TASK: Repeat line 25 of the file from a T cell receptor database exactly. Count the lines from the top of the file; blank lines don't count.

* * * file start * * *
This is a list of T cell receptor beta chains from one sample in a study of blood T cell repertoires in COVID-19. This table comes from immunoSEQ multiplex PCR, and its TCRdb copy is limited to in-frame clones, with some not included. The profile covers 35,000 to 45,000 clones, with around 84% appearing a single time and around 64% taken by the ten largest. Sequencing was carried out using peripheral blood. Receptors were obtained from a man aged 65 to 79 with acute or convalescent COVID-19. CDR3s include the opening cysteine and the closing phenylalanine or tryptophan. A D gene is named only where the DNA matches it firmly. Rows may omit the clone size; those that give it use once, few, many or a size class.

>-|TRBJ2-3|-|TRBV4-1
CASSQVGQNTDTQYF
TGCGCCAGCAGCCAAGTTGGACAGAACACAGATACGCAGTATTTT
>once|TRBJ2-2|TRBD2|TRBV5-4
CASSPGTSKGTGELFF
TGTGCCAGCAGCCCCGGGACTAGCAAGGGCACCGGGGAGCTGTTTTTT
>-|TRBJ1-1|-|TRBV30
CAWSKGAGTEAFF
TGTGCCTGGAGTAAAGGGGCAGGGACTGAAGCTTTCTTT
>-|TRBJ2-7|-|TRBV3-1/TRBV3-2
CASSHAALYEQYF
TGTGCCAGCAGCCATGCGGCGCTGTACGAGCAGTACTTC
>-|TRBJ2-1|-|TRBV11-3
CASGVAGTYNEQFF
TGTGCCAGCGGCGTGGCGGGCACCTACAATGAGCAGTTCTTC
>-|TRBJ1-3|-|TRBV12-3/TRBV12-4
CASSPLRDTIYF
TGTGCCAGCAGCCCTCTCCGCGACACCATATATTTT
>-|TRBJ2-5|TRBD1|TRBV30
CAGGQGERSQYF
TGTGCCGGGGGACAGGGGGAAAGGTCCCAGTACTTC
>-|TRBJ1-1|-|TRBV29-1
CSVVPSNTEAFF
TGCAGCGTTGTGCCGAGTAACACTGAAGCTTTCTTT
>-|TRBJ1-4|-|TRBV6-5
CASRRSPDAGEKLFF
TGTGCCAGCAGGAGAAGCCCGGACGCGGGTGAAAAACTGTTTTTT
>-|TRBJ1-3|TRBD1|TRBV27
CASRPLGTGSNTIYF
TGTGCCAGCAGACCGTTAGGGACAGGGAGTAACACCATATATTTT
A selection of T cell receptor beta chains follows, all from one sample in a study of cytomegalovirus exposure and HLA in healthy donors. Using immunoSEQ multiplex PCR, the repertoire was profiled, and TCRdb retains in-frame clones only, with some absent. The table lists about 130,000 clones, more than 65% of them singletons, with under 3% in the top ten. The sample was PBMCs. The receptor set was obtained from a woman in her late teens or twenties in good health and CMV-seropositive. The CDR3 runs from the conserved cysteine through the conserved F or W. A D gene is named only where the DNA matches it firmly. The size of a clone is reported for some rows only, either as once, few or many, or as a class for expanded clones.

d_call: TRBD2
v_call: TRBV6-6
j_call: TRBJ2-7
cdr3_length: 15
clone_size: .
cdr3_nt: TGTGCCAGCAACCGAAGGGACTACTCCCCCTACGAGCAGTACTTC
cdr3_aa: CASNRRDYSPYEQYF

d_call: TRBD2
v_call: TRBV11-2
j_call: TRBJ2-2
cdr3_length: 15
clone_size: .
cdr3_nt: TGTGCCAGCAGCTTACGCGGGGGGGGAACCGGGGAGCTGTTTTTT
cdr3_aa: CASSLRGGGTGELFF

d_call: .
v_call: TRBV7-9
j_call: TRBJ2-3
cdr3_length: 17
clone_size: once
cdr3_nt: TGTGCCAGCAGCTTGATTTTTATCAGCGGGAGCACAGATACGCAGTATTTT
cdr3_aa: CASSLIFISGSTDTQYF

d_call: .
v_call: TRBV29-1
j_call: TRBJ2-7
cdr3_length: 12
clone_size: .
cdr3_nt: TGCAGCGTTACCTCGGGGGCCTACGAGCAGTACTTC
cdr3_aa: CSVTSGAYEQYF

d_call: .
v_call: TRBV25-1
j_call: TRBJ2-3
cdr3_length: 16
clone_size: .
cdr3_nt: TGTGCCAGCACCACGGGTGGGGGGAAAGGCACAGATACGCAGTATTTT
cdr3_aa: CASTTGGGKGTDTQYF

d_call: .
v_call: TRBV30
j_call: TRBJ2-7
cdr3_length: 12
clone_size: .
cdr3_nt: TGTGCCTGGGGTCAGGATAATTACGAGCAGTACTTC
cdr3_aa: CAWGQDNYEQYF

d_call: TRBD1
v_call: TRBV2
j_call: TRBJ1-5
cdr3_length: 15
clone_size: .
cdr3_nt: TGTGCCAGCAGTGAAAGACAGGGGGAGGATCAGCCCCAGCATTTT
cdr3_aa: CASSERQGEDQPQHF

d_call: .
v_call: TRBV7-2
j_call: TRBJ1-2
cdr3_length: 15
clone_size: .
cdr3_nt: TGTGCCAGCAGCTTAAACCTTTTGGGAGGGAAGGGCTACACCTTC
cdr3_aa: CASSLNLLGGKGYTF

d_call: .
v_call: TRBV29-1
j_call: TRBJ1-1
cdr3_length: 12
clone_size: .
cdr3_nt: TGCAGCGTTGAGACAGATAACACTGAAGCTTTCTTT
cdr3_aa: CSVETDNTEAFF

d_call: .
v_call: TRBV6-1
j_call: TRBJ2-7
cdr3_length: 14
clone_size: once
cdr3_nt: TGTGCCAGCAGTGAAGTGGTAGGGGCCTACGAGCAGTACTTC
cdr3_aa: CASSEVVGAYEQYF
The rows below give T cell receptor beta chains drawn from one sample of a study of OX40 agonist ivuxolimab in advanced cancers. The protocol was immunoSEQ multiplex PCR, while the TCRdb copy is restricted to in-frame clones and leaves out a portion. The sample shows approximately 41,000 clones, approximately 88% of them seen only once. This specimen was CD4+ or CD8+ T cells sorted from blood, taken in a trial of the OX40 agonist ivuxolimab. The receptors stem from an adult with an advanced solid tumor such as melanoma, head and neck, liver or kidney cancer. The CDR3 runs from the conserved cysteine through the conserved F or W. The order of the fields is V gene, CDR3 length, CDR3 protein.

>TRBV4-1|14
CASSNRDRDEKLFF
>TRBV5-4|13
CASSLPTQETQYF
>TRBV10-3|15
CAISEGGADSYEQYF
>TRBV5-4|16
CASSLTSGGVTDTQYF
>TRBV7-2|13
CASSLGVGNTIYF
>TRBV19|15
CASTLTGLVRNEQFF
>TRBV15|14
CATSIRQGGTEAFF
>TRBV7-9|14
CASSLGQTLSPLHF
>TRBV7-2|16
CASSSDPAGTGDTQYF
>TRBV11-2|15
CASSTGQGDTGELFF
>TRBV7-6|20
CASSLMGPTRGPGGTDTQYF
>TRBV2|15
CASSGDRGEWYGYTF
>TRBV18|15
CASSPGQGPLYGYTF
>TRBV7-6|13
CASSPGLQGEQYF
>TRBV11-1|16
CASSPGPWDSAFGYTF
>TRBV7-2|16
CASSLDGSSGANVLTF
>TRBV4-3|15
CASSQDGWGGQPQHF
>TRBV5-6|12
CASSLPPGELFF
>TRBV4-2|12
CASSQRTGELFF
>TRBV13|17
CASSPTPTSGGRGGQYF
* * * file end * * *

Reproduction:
TGCAGCGTTGTGCCGAGTAACACTGAAGCTTTCTTT